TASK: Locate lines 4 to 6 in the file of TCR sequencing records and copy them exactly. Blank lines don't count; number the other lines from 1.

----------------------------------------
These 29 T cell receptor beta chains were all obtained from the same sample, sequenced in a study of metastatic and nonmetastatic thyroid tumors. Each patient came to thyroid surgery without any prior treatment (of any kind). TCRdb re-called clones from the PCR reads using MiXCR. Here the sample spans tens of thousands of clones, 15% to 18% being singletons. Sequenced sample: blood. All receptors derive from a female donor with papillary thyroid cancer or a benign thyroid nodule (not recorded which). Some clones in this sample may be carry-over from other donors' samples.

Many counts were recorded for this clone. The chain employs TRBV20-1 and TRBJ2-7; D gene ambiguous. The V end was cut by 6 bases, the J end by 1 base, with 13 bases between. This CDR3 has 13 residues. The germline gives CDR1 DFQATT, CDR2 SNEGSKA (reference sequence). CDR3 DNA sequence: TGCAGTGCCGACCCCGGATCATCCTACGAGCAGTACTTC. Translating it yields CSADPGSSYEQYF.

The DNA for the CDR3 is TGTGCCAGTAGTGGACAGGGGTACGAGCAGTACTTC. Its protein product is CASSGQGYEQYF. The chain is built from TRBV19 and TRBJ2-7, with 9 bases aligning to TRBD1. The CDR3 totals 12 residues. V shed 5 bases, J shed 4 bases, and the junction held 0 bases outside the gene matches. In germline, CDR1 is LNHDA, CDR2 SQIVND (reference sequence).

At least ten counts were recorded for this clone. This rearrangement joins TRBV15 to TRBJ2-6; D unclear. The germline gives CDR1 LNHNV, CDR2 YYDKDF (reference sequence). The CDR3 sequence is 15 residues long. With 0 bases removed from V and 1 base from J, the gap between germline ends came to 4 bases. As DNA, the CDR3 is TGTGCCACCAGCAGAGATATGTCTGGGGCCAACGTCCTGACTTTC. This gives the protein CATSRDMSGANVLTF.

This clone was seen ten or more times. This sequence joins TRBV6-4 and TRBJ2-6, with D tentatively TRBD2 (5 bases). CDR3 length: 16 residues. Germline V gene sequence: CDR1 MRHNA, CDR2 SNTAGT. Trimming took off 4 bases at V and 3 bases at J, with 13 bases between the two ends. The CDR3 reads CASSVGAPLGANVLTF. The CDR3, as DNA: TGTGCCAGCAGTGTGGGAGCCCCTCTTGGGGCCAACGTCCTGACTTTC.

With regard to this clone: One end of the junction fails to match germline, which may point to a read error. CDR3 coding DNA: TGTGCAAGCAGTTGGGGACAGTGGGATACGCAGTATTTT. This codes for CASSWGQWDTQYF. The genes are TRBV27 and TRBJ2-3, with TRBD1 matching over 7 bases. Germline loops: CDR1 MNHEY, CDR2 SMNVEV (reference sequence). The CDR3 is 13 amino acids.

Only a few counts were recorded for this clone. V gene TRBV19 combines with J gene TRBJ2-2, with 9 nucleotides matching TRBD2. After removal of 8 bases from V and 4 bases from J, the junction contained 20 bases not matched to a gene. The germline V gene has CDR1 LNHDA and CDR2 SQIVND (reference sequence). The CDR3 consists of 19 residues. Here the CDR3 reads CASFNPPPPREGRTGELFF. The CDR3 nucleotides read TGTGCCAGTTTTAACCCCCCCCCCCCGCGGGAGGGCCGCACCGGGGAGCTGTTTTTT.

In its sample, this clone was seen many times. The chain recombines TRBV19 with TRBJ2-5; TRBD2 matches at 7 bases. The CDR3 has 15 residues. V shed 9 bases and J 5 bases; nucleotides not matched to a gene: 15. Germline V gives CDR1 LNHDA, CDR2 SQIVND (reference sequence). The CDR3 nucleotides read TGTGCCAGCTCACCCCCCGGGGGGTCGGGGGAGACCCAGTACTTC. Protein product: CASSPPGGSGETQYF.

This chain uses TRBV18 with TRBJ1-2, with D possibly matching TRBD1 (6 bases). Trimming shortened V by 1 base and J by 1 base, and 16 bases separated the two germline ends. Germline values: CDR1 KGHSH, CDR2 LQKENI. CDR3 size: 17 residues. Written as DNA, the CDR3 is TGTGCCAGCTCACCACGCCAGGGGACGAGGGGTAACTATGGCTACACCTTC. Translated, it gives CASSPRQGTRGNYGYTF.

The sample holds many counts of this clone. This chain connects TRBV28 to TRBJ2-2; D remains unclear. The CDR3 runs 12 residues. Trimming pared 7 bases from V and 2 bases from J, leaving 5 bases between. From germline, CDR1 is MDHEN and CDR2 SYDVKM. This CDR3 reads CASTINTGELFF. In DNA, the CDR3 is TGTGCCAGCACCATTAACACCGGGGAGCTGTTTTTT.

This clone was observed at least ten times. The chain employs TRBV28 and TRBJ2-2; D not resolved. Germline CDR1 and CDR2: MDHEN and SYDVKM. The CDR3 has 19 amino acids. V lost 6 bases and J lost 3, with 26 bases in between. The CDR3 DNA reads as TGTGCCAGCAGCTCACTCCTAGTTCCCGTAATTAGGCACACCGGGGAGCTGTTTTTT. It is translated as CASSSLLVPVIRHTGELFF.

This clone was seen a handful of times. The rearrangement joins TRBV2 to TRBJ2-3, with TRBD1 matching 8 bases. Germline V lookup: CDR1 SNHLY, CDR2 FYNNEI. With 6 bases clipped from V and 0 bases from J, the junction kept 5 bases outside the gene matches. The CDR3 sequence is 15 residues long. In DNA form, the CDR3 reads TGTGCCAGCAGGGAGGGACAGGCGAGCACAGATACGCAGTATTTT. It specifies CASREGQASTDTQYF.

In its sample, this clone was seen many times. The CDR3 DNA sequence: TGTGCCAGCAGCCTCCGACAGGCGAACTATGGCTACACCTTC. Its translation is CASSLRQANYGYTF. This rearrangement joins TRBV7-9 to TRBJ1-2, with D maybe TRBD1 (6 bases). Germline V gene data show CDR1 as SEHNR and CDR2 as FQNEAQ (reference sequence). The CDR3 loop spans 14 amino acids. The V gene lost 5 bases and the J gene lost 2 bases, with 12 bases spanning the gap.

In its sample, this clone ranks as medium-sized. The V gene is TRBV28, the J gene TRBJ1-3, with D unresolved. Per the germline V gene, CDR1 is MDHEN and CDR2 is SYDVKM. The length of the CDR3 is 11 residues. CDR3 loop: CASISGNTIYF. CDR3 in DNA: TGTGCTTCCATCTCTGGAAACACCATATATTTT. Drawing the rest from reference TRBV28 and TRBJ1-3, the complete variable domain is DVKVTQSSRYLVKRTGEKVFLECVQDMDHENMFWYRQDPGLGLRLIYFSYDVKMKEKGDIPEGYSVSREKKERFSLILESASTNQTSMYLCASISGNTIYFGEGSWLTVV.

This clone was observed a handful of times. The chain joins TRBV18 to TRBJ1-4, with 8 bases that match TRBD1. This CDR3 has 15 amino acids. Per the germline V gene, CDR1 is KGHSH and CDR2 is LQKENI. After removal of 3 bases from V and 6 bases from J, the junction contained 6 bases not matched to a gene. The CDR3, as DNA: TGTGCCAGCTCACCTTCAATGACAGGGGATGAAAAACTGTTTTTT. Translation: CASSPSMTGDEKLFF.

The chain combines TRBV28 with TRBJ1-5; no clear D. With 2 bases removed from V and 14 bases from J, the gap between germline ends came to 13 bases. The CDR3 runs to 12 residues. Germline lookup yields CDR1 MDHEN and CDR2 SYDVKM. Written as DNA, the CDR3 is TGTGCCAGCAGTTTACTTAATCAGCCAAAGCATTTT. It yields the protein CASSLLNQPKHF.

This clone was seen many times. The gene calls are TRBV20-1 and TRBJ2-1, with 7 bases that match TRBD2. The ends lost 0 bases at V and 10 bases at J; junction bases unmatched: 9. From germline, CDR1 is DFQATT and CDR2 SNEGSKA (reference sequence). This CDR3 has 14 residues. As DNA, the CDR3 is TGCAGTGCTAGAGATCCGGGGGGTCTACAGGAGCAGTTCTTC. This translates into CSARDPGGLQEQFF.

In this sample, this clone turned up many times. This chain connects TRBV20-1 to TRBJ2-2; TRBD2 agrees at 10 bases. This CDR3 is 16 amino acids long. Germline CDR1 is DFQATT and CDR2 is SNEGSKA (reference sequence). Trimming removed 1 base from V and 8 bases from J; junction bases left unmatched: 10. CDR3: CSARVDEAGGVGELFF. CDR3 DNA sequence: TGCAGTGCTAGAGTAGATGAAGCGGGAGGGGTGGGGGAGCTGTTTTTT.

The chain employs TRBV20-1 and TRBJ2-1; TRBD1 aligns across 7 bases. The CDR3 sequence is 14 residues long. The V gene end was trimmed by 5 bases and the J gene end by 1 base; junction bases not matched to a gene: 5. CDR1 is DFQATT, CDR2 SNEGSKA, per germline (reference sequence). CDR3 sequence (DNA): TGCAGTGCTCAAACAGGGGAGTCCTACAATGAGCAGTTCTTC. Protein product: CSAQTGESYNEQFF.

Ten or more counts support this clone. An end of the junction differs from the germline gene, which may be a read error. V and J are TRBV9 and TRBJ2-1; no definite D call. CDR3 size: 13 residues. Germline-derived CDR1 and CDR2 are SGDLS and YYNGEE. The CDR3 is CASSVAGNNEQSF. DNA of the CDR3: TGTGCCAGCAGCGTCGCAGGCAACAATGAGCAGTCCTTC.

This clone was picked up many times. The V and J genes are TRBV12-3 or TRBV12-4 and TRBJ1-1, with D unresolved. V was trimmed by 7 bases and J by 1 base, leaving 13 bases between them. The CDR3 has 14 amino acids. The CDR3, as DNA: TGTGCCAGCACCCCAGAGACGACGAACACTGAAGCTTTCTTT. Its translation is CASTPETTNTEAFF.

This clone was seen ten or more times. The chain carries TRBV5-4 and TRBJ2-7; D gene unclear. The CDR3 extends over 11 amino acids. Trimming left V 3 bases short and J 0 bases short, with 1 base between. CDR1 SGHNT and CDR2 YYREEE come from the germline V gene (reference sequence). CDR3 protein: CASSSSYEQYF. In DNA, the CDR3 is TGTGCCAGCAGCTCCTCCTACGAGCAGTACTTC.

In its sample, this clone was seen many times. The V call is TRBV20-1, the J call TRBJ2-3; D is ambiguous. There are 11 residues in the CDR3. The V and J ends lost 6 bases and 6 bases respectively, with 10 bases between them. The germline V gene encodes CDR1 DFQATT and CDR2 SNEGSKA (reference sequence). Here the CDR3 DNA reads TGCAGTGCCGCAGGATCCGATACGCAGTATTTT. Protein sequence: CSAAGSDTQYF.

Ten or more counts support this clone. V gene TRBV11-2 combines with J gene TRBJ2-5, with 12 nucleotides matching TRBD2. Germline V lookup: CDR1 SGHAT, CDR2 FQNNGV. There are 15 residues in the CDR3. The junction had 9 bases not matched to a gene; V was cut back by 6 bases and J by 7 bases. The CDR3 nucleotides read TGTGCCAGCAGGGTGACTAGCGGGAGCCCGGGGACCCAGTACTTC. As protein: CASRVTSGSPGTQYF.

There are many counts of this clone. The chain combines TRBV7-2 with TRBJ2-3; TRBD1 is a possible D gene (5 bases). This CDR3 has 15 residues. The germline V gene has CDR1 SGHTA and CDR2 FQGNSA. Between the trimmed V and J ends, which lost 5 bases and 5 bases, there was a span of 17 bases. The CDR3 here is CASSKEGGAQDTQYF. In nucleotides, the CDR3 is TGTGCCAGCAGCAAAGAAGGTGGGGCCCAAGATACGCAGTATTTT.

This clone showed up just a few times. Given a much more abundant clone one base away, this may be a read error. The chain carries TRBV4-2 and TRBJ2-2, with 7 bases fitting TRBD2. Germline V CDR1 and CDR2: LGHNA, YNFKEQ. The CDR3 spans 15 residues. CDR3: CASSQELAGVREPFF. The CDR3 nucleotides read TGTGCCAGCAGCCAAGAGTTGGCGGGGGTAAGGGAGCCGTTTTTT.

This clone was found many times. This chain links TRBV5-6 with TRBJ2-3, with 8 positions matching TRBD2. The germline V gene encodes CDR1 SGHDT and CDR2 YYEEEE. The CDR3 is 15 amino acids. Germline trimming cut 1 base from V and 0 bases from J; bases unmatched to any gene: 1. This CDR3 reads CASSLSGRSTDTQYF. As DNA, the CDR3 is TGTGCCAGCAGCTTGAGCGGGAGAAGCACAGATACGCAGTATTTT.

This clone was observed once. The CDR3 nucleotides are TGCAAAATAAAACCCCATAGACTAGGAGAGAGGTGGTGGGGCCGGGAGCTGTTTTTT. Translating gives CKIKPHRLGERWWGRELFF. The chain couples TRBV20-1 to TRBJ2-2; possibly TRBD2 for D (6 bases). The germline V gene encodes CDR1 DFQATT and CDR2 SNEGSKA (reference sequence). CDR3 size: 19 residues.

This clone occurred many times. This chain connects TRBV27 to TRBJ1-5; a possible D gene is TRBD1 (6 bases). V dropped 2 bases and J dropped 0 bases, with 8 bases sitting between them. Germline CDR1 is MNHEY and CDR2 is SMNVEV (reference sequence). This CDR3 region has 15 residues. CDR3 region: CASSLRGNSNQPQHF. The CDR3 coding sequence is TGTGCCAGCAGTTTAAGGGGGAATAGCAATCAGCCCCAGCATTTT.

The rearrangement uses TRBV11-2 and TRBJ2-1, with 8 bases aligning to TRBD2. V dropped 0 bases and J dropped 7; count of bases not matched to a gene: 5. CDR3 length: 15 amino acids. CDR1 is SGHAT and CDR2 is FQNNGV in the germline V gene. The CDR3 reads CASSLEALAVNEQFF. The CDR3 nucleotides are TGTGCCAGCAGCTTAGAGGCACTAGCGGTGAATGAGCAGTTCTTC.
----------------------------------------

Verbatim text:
At least ten counts were recorded for this clone. This rearrangement joins TRBV15 to TRBJ2-6; D unclear. The germline gives CDR1 LNHNV, CDR2 YYDKDF (reference sequence). The CDR3 sequence is 15 residues long. With 0 bases removed from V and 1 base from J, the gap between germline ends came to 4 bases. As DNA, the CDR3 is TGTGCCACCAGCAGAGATATGTCTGGGGCCAACGTCCTGACTTTC. This gives the protein CATSRDMSGANVLTF.

This clone was seen ten or more times. This sequence joins TRBV6-4 and TRBJ2-6, with D tentatively TRBD2 (5 bases). CDR3 length: 16 residues. Germline V gene sequence: CDR1 MRHNA, CDR2 SNTAGT. Trimming took off 4 bases at V and 3 bases at J, with 13 bases between the two ends. The CDR3 reads CASSVGAPLGANVLTF. The CDR3, as DNA: TGTGCCAGCAGTGTGGGAGCCCCTCTTGGGGCCAACGTCCTGACTTTC.

With regard to this clone: One end of the junction fails to match germline, which may point to a read error. CDR3 coding DNA: TGTGCAAGCAGTTGGGGACAGTGGGATACGCAGTATTTT. This codes for CASSWGQWDTQYF. The genes are TRBV27 and TRBJ2-3, with TRBD1 matching over 7 bases. Germline loops: CDR1 MNHEY, CDR2 SMNVEV (reference sequence). The CDR3 is 13 amino acids.